Monaco Grand Prix
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The Monaco Grand Prix ((フランス語:Grand Prix de Monaco)) is a Formula One motor race held each year on the Circuit de Monaco. Run since 1929, it is widely considered to be one of the most important and prestigious automobile races in the world, and alongside the Indianapolis 500 and the 24 Hours of Le Mans, forms the Triple Crown of Motorsport. The circuit has been called "an exceptional location of glamour and prestige."
The race is held on a narrow course laid out in the streets of Monaco, with many elevation changes and tight corners as well as a tunnel, making it one of the most demanding tracks in Formula One. In spite of the relatively low average speeds, it is a dangerous place to race and often involves the intervention of a safety car. It is the only Grand Prix that does not adhere to the FIA's mandated minimum race distance.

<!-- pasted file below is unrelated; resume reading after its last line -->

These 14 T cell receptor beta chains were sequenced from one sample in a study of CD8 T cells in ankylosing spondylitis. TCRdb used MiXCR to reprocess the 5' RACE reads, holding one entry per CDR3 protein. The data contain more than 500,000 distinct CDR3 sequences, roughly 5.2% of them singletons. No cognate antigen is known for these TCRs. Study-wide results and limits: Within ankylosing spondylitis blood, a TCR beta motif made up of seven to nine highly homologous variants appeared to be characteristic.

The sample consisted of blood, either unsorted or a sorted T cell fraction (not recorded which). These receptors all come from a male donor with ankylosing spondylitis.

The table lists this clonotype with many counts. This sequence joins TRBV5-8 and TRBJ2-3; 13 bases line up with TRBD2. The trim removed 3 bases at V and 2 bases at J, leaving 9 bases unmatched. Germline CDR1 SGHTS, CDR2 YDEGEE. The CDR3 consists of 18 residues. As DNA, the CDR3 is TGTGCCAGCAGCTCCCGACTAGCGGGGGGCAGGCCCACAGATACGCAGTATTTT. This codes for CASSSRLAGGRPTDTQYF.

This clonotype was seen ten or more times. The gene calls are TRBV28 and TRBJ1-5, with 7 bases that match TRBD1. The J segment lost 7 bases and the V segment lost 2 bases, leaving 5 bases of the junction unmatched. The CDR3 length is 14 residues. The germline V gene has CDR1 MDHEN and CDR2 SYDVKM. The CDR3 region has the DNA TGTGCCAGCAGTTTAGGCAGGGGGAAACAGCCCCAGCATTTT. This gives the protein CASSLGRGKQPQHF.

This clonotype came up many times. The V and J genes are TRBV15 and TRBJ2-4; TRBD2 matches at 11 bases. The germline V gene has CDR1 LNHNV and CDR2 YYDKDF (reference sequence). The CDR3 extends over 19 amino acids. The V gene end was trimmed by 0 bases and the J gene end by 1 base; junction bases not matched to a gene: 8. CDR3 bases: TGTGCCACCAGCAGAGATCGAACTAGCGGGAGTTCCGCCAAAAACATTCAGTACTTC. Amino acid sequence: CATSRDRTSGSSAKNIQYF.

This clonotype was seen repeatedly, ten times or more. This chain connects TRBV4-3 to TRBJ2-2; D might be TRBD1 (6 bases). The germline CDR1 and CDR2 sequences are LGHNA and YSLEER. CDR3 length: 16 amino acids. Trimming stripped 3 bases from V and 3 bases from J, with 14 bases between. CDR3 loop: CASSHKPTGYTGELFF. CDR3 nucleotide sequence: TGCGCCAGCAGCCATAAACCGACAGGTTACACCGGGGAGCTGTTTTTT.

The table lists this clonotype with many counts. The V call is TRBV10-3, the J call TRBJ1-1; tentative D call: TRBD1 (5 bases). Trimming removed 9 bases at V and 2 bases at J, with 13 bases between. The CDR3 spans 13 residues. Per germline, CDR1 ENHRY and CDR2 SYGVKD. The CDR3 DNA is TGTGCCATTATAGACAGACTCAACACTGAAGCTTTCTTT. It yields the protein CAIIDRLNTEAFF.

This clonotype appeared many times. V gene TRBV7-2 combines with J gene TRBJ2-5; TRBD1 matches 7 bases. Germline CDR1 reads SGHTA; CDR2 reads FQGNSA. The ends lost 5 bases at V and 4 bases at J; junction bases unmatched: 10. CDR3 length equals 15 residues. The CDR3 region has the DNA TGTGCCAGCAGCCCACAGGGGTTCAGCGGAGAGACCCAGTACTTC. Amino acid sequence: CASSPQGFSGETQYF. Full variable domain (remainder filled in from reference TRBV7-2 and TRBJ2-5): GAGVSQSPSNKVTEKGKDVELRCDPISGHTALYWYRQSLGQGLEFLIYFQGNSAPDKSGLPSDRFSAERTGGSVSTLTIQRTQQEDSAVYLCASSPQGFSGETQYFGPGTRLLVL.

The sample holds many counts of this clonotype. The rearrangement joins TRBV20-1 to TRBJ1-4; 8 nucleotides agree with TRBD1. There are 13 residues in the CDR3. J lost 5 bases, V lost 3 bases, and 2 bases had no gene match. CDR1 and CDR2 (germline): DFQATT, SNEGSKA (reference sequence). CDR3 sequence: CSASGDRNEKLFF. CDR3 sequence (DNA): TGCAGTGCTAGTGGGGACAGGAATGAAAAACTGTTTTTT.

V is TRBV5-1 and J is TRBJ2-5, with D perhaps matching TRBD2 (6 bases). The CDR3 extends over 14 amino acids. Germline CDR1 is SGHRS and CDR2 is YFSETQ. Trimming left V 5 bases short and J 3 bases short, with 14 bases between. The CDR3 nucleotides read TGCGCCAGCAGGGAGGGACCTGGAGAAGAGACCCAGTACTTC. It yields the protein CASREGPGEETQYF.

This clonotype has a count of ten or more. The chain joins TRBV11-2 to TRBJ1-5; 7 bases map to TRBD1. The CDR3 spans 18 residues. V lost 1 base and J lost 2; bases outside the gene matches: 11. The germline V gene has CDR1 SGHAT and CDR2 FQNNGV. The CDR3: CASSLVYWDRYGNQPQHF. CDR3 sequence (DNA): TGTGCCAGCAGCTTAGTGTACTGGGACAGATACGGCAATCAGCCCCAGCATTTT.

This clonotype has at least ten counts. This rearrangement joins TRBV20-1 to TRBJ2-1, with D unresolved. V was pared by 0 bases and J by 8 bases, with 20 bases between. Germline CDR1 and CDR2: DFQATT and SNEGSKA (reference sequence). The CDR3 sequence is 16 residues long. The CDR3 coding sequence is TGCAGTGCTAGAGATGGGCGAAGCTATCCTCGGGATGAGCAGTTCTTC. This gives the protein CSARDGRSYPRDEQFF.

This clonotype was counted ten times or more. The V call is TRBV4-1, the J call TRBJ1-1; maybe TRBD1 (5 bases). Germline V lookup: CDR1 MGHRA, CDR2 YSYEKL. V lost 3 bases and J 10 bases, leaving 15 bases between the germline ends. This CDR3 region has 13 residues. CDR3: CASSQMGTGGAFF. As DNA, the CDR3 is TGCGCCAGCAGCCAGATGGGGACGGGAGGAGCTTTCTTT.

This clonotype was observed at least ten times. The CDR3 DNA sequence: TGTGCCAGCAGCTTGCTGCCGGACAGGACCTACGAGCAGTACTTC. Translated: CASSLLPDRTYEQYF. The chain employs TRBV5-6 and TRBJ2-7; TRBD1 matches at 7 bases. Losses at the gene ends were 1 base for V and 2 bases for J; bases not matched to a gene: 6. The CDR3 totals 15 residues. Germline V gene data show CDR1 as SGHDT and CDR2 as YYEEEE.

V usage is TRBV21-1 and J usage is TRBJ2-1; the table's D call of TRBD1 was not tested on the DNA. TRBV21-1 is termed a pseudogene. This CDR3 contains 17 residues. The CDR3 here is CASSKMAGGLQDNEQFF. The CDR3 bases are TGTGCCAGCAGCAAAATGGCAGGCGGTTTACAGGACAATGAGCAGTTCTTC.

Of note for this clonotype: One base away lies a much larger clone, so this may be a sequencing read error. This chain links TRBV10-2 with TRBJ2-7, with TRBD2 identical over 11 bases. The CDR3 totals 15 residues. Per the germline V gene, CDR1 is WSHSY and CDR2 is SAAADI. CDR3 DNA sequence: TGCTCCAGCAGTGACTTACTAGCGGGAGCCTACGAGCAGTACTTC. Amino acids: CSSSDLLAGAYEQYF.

The first race, held on 14 April 1929 was organised by cigarette magnate Antony Noghès under the auspices of the "Automobile Club de Monaco", and was won by William Grover-Williams driving a Bugatti. The event was part of the pre-Second World War European Championship and was included in the first World Championship of Drivers in 1950. It was designated the European Grand Prix two times, 1955 and 1963, when this title was an honorary designation given each year to one Grand Prix race in Europe. Graham Hill was known as "''Mr. Monaco''"〔 due to his five Monaco wins in the 1960s. Brazil's Ayrton Senna won the race more times than any other driver, with six victories, winning five races consecutively between 1989 and 1993. Fernando Alonso is the only driver to have won the race in consecutive years for different constructors winning for Renault in 2006 and McLaren in 2007.
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